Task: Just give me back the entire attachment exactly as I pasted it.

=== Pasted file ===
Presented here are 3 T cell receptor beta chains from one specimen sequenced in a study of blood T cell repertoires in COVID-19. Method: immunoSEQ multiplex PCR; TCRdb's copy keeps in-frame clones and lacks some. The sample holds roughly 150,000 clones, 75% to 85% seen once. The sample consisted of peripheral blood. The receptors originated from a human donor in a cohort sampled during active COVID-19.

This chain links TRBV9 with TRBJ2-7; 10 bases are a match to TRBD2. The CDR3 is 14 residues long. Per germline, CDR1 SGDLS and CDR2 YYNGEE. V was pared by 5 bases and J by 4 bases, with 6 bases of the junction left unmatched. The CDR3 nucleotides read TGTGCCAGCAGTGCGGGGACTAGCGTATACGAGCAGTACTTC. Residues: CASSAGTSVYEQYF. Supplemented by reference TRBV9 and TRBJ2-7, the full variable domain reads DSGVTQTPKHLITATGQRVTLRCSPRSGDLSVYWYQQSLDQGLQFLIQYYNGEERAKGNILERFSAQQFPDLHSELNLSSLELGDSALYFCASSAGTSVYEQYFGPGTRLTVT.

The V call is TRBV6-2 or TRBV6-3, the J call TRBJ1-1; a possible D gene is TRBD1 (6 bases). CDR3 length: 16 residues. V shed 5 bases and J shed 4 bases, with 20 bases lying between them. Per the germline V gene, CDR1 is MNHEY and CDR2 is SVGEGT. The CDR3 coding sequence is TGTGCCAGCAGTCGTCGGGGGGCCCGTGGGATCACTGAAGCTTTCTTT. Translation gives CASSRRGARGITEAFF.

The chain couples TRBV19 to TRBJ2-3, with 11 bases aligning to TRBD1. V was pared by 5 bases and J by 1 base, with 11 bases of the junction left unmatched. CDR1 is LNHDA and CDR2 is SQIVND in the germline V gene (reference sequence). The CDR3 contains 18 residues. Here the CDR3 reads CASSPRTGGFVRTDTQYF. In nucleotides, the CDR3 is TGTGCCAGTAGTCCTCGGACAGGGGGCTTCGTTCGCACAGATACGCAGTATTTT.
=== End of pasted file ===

Presented here are 3 T cell receptor beta chains from one specimen sequenced in a study of blood T cell repertoires in COVID-19. Method: immunoSEQ multiplex PCR; TCRdb's copy keeps in-frame clones and lacks some. The sample holds roughly 150,000 clones, 75% to 85% seen once. The sample consisted of peripheral blood. The receptors originated from a human donor in a cohort sampled during active COVID-19.

This chain links TRBV9 with TRBJ2-7; 10 bases are a match to TRBD2. The CDR3 is 14 residues long. Per germline, CDR1 SGDLS and CDR2 YYNGEE. V was pared by 5 bases and J by 4 bases, with 6 bases of the junction left unmatched. The CDR3 nucleotides read TGTGCCAGCAGTGCGGGGACTAGCGTATACGAGCAGTACTTC. Residues: CASSAGTSVYEQYF. Supplemented by reference TRBV9 and TRBJ2-7, the full variable domain reads DSGVTQTPKHLITATGQRVTLRCSPRSGDLSVYWYQQSLDQGLQFLIQYYNGEERAKGNILERFSAQQFPDLHSELNLSSLELGDSALYFCASSAGTSVYEQYFGPGTRLTVT.

The V call is TRBV6-2 or TRBV6-3, the J call TRBJ1-1; a possible D gene is TRBD1 (6 bases). CDR3 length: 16 residues. V shed 5 bases and J shed 4 bases, with 20 bases lying between them. Per the germline V gene, CDR1 is MNHEY and CDR2 is SVGEGT. The CDR3 coding sequence is TGTGCCAGCAGTCGTCGGGGGGCCCGTGGGATCACTGAAGCTTTCTTT. Translation gives CASSRRGARGITEAFF.

The chain couples TRBV19 to TRBJ2-3, with 11 bases aligning to TRBD1. V was pared by 5 bases and J by 1 base, with 11 bases of the junction left unmatched. CDR1 is LNHDA and CDR2 is SQIVND in the germline V gene (reference sequence). The CDR3 contains 18 residues. Here the CDR3 reads CASSPRTGGFVRTDTQYF. In nucleotides, the CDR3 is TGTGCCAGTAGTCCTCGGACAGGGGGCTTCGTTCGCACAGATACGCAGTATTTT.